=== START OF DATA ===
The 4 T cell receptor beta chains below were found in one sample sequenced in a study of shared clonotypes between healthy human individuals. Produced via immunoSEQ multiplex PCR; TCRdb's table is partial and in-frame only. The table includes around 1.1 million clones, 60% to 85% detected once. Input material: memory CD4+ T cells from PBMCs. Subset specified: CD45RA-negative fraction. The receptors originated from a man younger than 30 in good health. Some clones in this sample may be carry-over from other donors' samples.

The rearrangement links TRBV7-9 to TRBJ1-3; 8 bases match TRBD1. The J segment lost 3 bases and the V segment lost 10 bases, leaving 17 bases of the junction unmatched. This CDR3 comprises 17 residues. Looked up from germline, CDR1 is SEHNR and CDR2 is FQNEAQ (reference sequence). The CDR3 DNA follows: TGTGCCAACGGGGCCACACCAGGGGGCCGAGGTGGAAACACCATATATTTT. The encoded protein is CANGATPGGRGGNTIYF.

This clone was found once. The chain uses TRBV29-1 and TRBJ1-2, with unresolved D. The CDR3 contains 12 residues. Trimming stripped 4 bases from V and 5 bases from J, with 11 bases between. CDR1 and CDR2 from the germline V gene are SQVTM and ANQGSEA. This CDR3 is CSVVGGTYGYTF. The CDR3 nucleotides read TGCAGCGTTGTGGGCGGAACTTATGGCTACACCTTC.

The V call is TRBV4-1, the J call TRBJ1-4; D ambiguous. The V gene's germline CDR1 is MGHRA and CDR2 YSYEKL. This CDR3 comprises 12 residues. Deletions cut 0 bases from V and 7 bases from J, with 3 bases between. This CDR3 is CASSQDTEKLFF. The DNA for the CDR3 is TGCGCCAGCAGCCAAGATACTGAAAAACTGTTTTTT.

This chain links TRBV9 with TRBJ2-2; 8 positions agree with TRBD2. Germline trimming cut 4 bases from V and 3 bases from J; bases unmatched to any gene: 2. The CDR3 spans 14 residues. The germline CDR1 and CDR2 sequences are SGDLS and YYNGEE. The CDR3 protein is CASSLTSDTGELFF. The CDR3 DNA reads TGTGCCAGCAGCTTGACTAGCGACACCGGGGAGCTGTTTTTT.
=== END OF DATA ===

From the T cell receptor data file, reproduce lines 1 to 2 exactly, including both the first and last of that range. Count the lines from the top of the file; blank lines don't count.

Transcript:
The 4 T cell receptor beta chains below were found in one sample sequenced in a study of shared clonotypes between healthy human individuals. Produced via immunoSEQ multiplex PCR; TCRdb's table is partial and in-frame only. The table includes around 1.1 million clones, 60% to 85% detected once. Input material: memory CD4+ T cells from PBMCs. Subset specified: CD45RA-negative fraction. The receptors originated from a man younger than 30 in good health. Some clones in this sample may be carry-over from other donors' samples.

The rearrangement links TRBV7-9 to TRBJ1-3; 8 bases match TRBD1. The J segment lost 3 bases and the V segment lost 10 bases, leaving 17 bases of the junction unmatched. This CDR3 comprises 17 residues. Looked up from germline, CDR1 is SEHNR and CDR2 is FQNEAQ (reference sequence). The CDR3 DNA follows: TGTGCCAACGGGGCCACACCAGGGGGCCGAGGTGGAAACACCATATATTTT. The encoded protein is CANGATPGGRGGNTIYF.